SIN Prime Minister Lee Hsien Loong has made contingency plan when he addressed the junior college students recently. PM Lee has exhorted the Students to contribute to the Society when they can and help, amongst many things, to reduce the Growing Income Gap in SIN.

Me fails to see and understand his logic and intellect, cos me am of the view that under him, PM Lee Hsien Loong, the Income Gap got and gets wider. Me strongly believes that the longer he stays as the CEO of SIN, the wider the Gap will grow.

It's terribly difficult to concile his(LHL) exhortation to the Students with his leadership in so far as the Widening Income Gap is concerned.

patriot

Anonymous said...

Almost all the major countries have run out of ammunition in fighting another credit crisis --- they've already shot all their last bullets in propping up various banks, insurance companies, car companies, property developers and other industrial companies from Sep08-Mar09. Probably only China (and maybe S'pore) still have sufficient reserves IF they want to use. BUT by now, I don't think the govts want to waste any more money on "stimulus" programmes that ultimately won't work. China (and some other countries) may resort to engineering some war in order to distract the attention of mass jobless and beef up the patriotic fervour, in order to avoid possible mass social unrest and overthrow of existing govts.

S'pore govt definitely won't use much of our reserves to help citizens, as our economy is too small and fully dependent on other bigger countries. IF those bigger countries are not able to recover, then S'pore is also dead or at least comatose.

The second recession will be called The Great Reset --- coz most people will be made penniless and asset prices will eventually go back to 1965 level. $5000 for condominium in Toa Payoh, shiok! Problem is whether you even got $10 and whether got food to survive 1 week.

Anonymous said...

Anon above,

Your scenario may happen but not so soon lah, at least not in our life time.

Maybe in 50 to 100 years time.

Anonymous said...

the only industry that thrives on debt is the banking and financial industry. this industry is like a big casino that produces limited benefits. the current crisis reinforces the fact that this industry has grown too big and is in much need of reform and regulation. obviously they are resisting change and regulation, and politicians are either on their take or lack political will to do the right thing.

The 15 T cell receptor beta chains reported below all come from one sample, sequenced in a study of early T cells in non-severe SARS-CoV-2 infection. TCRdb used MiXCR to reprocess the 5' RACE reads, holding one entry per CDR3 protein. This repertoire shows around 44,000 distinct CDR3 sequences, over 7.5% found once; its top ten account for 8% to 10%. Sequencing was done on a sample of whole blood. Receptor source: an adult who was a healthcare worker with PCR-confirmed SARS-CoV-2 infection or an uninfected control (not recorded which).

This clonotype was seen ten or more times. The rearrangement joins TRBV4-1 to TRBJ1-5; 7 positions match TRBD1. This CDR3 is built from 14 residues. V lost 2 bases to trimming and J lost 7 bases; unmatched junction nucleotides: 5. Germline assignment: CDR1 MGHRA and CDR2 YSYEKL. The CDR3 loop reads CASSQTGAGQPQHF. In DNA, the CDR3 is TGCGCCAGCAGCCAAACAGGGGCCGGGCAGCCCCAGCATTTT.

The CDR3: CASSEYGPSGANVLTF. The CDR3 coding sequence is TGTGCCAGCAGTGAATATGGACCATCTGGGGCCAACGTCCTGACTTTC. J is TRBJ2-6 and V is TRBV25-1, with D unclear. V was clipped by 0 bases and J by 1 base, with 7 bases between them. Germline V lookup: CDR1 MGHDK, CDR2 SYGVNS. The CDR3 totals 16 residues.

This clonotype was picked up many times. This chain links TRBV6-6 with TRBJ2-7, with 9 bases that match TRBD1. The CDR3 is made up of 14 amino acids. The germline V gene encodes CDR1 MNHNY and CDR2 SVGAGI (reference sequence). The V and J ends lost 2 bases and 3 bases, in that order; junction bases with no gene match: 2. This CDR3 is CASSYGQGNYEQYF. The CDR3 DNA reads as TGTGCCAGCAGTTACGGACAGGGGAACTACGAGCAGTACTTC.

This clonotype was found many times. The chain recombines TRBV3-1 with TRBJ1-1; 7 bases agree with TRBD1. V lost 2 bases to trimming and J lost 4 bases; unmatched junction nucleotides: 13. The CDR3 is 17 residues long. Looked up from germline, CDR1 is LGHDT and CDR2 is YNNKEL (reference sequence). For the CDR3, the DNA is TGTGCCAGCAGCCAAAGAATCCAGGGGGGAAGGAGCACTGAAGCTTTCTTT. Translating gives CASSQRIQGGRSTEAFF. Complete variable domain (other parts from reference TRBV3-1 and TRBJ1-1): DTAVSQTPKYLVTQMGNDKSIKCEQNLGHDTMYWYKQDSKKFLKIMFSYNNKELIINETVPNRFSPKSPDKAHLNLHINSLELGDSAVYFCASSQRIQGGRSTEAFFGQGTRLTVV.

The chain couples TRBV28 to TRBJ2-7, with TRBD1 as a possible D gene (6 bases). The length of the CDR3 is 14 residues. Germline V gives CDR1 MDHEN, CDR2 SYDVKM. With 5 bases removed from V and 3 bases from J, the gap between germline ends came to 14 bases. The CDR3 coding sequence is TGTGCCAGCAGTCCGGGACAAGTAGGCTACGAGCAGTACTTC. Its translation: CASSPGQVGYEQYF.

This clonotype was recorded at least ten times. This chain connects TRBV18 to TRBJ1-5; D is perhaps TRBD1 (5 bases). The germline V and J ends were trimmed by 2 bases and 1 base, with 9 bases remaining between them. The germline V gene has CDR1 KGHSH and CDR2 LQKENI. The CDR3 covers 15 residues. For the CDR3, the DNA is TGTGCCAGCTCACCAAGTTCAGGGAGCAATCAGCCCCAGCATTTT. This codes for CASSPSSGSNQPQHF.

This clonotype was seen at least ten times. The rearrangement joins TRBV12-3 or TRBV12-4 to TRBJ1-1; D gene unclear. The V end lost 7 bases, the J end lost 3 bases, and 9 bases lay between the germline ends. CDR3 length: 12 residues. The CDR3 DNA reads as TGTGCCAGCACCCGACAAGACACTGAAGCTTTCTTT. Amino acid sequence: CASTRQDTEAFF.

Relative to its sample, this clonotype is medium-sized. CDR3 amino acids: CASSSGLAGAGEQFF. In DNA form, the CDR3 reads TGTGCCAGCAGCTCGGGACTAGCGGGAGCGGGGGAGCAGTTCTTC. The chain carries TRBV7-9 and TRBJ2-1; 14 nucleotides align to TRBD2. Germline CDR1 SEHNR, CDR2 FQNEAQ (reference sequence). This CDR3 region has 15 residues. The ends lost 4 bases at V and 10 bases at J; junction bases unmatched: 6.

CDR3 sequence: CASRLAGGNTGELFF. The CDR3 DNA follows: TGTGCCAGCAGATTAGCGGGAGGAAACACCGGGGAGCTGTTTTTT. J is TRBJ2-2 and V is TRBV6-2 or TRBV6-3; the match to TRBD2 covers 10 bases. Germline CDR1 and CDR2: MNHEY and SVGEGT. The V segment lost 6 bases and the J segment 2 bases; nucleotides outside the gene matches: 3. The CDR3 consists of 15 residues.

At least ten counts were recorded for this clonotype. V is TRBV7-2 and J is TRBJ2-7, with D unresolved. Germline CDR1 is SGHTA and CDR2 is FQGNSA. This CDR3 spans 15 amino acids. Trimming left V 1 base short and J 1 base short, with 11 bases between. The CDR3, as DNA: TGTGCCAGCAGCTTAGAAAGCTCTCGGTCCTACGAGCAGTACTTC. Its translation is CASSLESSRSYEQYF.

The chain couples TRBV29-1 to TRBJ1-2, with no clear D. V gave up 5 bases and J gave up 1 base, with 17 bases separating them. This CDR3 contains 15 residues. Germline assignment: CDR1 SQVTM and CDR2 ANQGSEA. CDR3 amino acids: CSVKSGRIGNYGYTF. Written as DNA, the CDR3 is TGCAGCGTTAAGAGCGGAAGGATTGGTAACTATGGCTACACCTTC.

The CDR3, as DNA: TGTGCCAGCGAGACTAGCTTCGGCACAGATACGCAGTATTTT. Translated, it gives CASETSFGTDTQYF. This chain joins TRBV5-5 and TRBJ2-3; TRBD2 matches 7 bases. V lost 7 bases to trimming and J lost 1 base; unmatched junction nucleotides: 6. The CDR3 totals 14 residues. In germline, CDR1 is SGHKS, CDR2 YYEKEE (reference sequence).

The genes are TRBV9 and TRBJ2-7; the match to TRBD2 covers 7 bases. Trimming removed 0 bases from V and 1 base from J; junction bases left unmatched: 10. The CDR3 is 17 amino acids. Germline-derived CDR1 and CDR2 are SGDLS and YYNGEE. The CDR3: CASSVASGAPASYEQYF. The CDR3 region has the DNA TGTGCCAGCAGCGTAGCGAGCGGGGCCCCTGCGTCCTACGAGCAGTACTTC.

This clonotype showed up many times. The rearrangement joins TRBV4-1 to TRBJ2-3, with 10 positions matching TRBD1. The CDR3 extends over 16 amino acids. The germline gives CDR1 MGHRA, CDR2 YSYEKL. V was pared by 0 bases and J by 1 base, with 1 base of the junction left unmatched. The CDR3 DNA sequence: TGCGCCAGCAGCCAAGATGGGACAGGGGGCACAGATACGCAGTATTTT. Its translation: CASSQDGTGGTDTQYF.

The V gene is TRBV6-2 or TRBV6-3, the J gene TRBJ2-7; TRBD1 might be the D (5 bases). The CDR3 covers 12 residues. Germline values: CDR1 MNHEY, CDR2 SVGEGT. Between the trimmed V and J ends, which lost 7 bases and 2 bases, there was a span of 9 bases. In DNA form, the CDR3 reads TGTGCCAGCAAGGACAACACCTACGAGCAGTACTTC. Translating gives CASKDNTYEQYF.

i dunno why people are still emphasising so much on the banking & financial industry when instead more emphasis should be placed on the engineering and tech sector bcos the next growth will be and must be the green industry if mankind wants to have a sustainable future that does not rely on the current model of endless consumption based on depletion of natural resources.


recruit ong

Anonymous said...

Hi Lucky,

Basically I think your forecast is fairly accurate. Sadly for Singaporeans, when things go wrong, all problems are tai-chi to the ordinary people who are made to work till they drop.

skeptic said...

If you believe in the Keynesian models, which is all the rage now, it looks bleak.

The economy could shrink faster than their budget cut.

jamesneo said...

To Anon 5/6/10 15:11, dun be too sure lah, if the PAP do stupid things like run budget deficits of 5-10% continuously for 5-10years due to bloated government and rubbish stimulus, then the fall might be within 10-20yrs.

Anonymous said...

Lucky, things are not so dire. The solution is to print $. So long as they do that and tolerate a higher inflation, markets will improve towards the end of the football season when many big players will have to restock.

Fox said...

Actually, governments all over the world should increase government spending now because of the enormous output gap. The time for austerity is not in the middle of a recession.

It is quite difficult to run a deficit in the middle of a boom because government spending usually falls and tax revenues increases. Spain and Ireland actually had national budget surpluses in the mid 2000's.